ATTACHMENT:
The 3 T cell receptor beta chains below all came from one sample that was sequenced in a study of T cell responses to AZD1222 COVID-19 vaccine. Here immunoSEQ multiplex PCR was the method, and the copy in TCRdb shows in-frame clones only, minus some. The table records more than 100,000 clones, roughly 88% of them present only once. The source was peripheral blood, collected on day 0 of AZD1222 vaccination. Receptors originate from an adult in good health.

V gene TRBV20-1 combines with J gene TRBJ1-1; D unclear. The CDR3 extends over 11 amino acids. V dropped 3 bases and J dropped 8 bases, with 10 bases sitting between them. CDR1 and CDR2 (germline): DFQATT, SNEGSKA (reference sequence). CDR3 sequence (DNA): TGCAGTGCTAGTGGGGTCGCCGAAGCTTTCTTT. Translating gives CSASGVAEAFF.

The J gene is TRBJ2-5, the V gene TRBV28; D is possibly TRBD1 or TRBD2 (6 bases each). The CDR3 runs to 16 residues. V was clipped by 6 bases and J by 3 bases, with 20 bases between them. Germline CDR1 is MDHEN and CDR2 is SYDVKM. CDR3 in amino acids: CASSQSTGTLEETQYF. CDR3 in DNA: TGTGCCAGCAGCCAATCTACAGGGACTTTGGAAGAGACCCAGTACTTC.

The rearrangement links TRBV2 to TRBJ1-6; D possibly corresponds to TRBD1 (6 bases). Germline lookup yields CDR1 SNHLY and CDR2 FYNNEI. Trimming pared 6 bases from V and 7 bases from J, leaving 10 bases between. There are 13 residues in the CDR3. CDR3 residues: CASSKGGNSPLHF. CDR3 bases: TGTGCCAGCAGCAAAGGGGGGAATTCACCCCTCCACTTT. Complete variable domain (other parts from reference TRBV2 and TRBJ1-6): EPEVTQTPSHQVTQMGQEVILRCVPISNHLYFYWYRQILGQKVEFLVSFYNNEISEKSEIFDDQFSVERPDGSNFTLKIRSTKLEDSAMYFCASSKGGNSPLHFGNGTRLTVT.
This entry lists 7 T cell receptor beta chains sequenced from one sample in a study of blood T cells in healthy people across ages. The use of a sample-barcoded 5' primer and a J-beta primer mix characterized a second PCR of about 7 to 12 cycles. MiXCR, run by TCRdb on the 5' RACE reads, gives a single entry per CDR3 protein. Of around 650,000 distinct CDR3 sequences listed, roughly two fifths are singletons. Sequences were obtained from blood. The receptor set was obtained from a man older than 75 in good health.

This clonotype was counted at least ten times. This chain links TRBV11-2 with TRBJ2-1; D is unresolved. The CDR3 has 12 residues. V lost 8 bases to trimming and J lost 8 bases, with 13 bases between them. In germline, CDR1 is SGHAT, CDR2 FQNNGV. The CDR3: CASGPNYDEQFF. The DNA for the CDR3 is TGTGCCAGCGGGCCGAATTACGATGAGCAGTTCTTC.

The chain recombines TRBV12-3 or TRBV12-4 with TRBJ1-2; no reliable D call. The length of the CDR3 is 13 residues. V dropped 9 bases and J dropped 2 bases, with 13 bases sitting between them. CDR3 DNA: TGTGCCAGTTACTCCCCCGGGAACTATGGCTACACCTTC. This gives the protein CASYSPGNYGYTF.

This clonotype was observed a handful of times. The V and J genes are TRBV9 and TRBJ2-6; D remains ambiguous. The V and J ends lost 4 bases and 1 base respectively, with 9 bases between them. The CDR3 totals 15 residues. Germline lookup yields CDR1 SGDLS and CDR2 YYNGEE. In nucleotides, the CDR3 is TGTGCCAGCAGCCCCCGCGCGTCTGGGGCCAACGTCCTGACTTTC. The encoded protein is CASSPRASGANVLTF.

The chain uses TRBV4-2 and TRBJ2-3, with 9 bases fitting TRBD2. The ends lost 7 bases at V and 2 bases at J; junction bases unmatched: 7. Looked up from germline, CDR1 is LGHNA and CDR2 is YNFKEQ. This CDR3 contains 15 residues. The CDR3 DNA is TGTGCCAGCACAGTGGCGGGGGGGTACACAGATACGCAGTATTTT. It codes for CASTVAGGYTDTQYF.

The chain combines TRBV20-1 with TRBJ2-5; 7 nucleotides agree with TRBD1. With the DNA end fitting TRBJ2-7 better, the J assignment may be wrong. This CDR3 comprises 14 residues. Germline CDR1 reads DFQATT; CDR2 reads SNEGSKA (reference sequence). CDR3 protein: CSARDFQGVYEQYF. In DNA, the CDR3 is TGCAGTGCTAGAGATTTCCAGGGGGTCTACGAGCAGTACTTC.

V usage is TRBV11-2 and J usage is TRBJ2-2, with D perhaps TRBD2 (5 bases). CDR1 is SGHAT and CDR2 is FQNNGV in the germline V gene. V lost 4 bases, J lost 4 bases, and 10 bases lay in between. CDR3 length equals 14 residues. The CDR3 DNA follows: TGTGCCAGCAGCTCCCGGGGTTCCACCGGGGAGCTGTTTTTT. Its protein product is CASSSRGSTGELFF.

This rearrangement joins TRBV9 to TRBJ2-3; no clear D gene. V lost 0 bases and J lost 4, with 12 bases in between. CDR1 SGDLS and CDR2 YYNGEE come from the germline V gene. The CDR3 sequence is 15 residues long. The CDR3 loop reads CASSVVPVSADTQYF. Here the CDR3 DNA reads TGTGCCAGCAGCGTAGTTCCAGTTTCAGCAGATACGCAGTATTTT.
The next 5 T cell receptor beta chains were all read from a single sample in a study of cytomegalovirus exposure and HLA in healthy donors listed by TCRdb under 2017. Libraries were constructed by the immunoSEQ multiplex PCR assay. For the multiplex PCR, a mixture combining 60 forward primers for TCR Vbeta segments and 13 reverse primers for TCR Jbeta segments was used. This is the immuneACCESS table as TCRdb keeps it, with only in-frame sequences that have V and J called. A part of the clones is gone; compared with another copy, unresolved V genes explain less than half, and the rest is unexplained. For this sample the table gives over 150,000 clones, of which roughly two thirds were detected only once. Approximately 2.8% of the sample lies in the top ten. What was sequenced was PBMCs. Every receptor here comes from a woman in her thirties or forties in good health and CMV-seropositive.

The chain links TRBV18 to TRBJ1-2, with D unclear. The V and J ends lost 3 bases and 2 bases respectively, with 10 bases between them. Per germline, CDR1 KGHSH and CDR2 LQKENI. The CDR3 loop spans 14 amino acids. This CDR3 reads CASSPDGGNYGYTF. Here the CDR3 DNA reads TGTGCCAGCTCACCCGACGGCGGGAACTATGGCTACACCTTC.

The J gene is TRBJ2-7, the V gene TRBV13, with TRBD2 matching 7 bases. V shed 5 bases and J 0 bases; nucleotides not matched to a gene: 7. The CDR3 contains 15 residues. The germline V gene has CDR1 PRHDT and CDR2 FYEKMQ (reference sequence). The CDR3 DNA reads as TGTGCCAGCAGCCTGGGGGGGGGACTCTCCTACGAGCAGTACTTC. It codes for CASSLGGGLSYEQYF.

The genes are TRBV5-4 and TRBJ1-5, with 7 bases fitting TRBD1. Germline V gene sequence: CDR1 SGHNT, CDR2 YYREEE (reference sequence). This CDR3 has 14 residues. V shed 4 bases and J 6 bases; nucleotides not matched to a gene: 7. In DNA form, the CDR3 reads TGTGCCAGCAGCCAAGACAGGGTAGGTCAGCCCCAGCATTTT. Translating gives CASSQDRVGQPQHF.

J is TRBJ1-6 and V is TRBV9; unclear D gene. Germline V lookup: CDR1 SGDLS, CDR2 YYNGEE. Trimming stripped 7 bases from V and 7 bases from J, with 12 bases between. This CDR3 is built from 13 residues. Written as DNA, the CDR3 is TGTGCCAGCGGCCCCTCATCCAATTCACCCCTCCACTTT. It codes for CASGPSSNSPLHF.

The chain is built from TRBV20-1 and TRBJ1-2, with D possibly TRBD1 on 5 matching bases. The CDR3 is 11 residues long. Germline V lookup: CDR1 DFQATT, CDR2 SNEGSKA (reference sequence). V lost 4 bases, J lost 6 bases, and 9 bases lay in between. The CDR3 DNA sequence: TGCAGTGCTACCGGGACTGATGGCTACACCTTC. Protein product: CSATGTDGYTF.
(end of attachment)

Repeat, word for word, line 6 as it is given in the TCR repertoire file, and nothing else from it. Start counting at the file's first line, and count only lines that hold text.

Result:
This clonotype was counted at least ten times. This chain links TRBV11-2 with TRBJ2-1; D is unresolved. The CDR3 has 12 residues. V lost 8 bases to trimming and J lost 8 bases, with 13 bases between them. In germline, CDR1 is SGHAT, CDR2 FQNNGV. The CDR3: CASGPNYDEQFF. The DNA for the CDR3 is TGTGCCAGCGGGCCGAATTACGATGAGCAGTTCTTC.